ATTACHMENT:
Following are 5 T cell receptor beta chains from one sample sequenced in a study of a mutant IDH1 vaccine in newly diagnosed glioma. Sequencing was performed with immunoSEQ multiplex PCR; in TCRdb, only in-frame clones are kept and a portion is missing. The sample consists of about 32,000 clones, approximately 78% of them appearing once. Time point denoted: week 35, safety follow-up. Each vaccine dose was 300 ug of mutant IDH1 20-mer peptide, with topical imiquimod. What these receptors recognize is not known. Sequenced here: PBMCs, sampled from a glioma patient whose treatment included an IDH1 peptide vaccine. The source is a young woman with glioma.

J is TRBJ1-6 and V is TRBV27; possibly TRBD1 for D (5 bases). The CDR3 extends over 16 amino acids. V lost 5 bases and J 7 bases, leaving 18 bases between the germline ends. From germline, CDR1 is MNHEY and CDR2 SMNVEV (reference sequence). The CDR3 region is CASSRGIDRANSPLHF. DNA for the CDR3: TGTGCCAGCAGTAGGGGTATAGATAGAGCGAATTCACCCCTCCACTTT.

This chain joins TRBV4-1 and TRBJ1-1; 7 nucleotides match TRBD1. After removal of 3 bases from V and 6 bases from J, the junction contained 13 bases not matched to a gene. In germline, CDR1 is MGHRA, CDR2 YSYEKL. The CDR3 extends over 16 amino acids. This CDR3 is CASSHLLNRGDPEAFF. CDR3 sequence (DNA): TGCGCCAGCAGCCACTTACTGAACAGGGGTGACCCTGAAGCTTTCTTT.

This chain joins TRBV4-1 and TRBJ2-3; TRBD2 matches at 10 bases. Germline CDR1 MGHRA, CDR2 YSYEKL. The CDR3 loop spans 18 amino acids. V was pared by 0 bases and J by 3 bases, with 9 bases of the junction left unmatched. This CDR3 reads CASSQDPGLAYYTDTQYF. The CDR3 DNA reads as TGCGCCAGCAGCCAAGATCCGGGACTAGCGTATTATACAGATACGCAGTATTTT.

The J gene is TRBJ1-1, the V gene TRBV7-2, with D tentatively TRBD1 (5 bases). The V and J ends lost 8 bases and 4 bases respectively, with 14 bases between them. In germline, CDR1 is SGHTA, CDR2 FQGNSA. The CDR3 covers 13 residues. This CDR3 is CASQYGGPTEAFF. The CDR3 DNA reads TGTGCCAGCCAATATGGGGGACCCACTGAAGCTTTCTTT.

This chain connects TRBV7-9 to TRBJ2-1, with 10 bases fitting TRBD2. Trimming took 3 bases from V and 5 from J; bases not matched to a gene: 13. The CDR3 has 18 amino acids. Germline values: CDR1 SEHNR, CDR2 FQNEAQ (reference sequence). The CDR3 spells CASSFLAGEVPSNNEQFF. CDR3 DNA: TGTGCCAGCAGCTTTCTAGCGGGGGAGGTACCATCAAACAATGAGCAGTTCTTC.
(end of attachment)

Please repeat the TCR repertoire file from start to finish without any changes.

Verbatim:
Following are 5 T cell receptor beta chains from one sample sequenced in a study of a mutant IDH1 vaccine in newly diagnosed glioma. Sequencing was performed with immunoSEQ multiplex PCR; in TCRdb, only in-frame clones are kept and a portion is missing. The sample consists of about 32,000 clones, approximately 78% of them appearing once. Time point denoted: week 35, safety follow-up. Each vaccine dose was 300 ug of mutant IDH1 20-mer peptide, with topical imiquimod. What these receptors recognize is not known. Sequenced here: PBMCs, sampled from a glioma patient whose treatment included an IDH1 peptide vaccine. The source is a young woman with glioma.

J is TRBJ1-6 and V is TRBV27; possibly TRBD1 for D (5 bases). The CDR3 extends over 16 amino acids. V lost 5 bases and J 7 bases, leaving 18 bases between the germline ends. From germline, CDR1 is MNHEY and CDR2 SMNVEV (reference sequence). The CDR3 region is CASSRGIDRANSPLHF. DNA for the CDR3: TGTGCCAGCAGTAGGGGTATAGATAGAGCGAATTCACCCCTCCACTTT.

This chain joins TRBV4-1 and TRBJ1-1; 7 nucleotides match TRBD1. After removal of 3 bases from V and 6 bases from J, the junction contained 13 bases not matched to a gene. In germline, CDR1 is MGHRA, CDR2 YSYEKL. The CDR3 extends over 16 amino acids. This CDR3 is CASSHLLNRGDPEAFF. CDR3 sequence (DNA): TGCGCCAGCAGCCACTTACTGAACAGGGGTGACCCTGAAGCTTTCTTT.

This chain joins TRBV4-1 and TRBJ2-3; TRBD2 matches at 10 bases. Germline CDR1 MGHRA, CDR2 YSYEKL. The CDR3 loop spans 18 amino acids. V was pared by 0 bases and J by 3 bases, with 9 bases of the junction left unmatched. This CDR3 reads CASSQDPGLAYYTDTQYF. The CDR3 DNA reads as TGCGCCAGCAGCCAAGATCCGGGACTAGCGTATTATACAGATACGCAGTATTTT.

The J gene is TRBJ1-1, the V gene TRBV7-2, with D tentatively TRBD1 (5 bases). The V and J ends lost 8 bases and 4 bases respectively, with 14 bases between them. In germline, CDR1 is SGHTA, CDR2 FQGNSA. The CDR3 covers 13 residues. This CDR3 is CASQYGGPTEAFF. The CDR3 DNA reads TGTGCCAGCCAATATGGGGGACCCACTGAAGCTTTCTTT.

This chain connects TRBV7-9 to TRBJ2-1, with 10 bases fitting TRBD2. Trimming took 3 bases from V and 5 from J; bases not matched to a gene: 13. The CDR3 has 18 amino acids. Germline values: CDR1 SEHNR, CDR2 FQNEAQ (reference sequence). The CDR3 spells CASSFLAGEVPSNNEQFF. CDR3 DNA: TGTGCCAGCAGCTTTCTAGCGGGGGAGGTACCATCAAACAATGAGCAGTTCTTC.